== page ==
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Justin Chon Interview on the Korean Beacon

June 12, 2009

source: Korean Beacon

If you’ve watched the vampire movie Twilight, then you’ve seen Justin Chon.  So what it’s like to be in one of the biggest movies in 2008 and then follow that up with a big role in a movie that has Ray Liotta, Ashley Judd and Harrison Ford acting along side of you?  For Justin, he’s enjoying his Hollywood ride and more importantly, enjoying his craft.  He sat down to chat about the movie Crossing Over and how his character effected him.

When you read the script for “Crossing Over,” what was most compelling about the story?
First of all, having a Korean story line is pretty rare with a film with big named actors. It was a full Korean story line that ended up in a movie in its entirety. In the original script it was pretty meaty. You just don’t see that story to much about a young Korean kid struggling through his adolescent times and it’s usually older and stereotypical stories. I thought it was very cool that they tried to humanize a Korean-American immigrant.

Were you personally effected by playing your character?
I was totally effected. I had to really get into the character with a Korean accent in the movie and my accent is pretty thick. It’s been 4 years since I moved to Korea and I have to go back to a time where someone says something to you and you take it personally. You’re trying to prove yourself. So going back to that time really effected me and there were some very heavy themes.

Can you relate in any way to your character?
Oh yeah. I grew up with these kind of kids but I was never really sympathetic and gave them a second thought. And playing the part, I felt real bad for not being nicer. My character is brought to America in Junior High and it’s difficult becuse you’re not the same ethnicity and it’s tough to deal with. I could totally relate and with any character I play; there are ways to connect to them.

What do you enjoy most about acting?
I feel like for the past few years, it’s been kinda like I gotta succeed or book the next thing. And recently, I feel like I’m enjoying it and having fun with it: not trying to meet expectations or wondering how I should act a certain part. I’m really enjoying acting because I’m more experimental and pushing boundaries. I’m really having fun with it and not making it a job. I just have freedom in my art.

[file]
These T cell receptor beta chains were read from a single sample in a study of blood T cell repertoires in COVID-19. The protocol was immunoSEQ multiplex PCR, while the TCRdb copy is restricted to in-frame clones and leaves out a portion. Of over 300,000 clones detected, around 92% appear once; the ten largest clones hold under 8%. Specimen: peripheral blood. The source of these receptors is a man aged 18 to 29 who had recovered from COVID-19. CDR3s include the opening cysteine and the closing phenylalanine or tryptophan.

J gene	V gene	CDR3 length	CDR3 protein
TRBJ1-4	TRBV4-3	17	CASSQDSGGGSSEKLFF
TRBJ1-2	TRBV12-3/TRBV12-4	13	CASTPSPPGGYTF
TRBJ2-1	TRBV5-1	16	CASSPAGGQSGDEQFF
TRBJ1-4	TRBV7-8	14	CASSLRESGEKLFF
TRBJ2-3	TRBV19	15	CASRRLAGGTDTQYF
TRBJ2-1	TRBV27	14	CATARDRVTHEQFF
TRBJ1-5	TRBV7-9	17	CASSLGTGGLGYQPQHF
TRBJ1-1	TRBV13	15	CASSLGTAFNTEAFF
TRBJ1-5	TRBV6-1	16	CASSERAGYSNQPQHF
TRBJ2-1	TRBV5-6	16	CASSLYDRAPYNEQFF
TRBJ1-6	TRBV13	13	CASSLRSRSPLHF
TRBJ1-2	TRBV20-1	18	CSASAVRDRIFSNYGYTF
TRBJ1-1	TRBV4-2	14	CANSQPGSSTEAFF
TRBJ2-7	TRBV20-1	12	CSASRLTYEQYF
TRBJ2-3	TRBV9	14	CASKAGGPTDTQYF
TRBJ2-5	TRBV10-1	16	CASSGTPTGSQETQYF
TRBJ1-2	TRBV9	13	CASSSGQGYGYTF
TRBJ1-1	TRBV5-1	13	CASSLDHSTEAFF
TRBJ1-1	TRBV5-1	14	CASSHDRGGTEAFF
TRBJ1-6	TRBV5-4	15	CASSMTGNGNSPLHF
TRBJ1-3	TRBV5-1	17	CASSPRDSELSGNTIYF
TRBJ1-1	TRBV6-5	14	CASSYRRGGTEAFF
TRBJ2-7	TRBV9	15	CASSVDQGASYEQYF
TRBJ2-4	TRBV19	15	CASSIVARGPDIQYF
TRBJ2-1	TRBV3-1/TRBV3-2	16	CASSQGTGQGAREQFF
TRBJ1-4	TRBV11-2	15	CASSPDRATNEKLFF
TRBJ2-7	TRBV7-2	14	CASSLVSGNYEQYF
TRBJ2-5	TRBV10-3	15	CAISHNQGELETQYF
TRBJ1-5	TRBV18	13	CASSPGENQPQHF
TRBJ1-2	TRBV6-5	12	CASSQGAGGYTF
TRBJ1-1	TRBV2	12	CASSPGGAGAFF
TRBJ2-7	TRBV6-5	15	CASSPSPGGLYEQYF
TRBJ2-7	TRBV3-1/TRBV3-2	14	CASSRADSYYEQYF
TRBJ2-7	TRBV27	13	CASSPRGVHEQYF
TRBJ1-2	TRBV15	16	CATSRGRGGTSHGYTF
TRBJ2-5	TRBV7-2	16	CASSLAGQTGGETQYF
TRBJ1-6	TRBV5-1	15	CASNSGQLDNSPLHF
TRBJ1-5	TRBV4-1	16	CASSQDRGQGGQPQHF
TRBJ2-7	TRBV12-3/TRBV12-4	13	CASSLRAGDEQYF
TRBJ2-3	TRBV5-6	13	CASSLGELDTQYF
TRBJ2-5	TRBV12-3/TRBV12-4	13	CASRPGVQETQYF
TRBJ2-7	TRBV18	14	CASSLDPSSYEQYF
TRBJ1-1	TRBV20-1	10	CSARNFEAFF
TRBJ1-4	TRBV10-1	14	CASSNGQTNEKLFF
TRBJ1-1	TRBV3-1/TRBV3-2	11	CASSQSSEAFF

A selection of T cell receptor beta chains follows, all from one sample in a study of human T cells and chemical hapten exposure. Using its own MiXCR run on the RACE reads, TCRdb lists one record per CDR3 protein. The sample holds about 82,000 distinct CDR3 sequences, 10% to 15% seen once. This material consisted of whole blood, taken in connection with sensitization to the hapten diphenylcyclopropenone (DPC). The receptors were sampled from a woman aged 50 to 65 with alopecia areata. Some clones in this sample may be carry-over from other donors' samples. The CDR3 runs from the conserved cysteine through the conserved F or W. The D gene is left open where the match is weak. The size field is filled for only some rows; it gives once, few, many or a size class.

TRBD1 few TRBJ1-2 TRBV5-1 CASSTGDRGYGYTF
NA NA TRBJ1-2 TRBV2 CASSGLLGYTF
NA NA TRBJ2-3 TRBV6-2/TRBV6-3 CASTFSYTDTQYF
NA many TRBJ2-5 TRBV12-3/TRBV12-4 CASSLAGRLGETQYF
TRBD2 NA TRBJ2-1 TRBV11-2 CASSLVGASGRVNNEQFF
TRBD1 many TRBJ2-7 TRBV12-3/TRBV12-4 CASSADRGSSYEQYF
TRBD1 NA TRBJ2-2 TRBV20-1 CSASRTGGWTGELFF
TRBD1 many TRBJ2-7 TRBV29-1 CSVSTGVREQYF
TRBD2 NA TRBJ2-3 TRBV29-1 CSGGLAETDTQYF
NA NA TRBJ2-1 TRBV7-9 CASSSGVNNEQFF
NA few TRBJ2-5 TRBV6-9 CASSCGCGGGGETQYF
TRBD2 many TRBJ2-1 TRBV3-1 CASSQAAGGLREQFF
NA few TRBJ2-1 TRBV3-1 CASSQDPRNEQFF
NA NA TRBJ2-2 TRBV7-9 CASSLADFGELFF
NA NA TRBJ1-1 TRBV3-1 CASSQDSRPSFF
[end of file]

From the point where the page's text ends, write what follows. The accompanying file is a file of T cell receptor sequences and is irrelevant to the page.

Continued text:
Who are your inspirations?
In terms of actors, I’d say Mark Ruffalo, Crispin Glover, Robert Downey Jr., Tim Roth, and of course people like Johnny Depp. I really like the actors who are not so mainstream but beat the odds with their talent. It’s more about people who worked really hard. That’s who interests me.

Has it been difficult being an Asian-American actor?
Of course. I’m not going to lie. If anyone tells you something different then they’re lying. It’s amazingly difficult. You’re fighting for a few spots. When you go to the auditions, you see everybody: maybe it’s for a 25 year old part, and you see people from 18 to 40 years old auditioning. It’s really hard to get producers to believe in you to pull off a non-Asian role and take that risk. It’s starting to change a little bit.

Do you think America is more accepting of Asian-American actors in more prominent roles?
I would say that they give us a chance in prominent roles but not lead roles. They’re really capitalizing on Asian-American content i.e. Streetfighter, Dragonball. There’s a lot of Asian content being made, but they don’t always cast Asian people for the movies. It is a business and if their main guy doesn’t have a proven record for bringing in numbers then they don’t want to take that risk.

Do you know many of the other Asian actors?
We all know each other and we’re all friends. That’s kinda of a good thing about the Asian-American community: everyone knows each other and eveyrone’s friends and we support each other. No one is really trashing each other.

What has been the best experience so far on this ride?
The best part about the whole thing is sharing the experience with my family and friends. I went to a convention for “Twilight” in the UK and I got to take one of my friends and we also went to Italy. I was able to take my sister to the “Twilight” premiere. Also, having my dad and mom’s support is great. It’s more than just me experiencing things; it’s being able to share the experiences who are closest to me.

Have your parents been supportive?
Both my parents are artistic and my dad was an actor from 10 to 25 years old in South Korea. He even won awards in Korea. My parents are probably more critical of my work: he’s (dad) always critiquing. It’s cool that they can talk to me about my craft.

So what do you do when you’re not filming?
I own 2 shoe and clothing stores: the “Attic” in Buena Park and San Diego. They’re contemporary clothes and street wear. It’s stocked with local and unknown brands.

What’s your favorite korean food?
I luv gaktogee. I would just eat it without my food.

Thank Justin and good luck filming the next Twilight!

If you would like to celebrate the DVD release of  CROSSING OVER, you can join Justin tonight (Monday), June 8th at 6:00 pm PST / 9:00 pm EST on StarCam!  You can chat with Justin live and ask him the questions you want answered.

Just sign up at

“Crossing Over” comes out on DVD on June 9th.

One Comment leave one →
  1. Whitley permalink
    June 29, 2009 2:07 pm

    Justin makes me laugh in Twilight, I love his face when they are the beach and he says, “What date?” Great interview.

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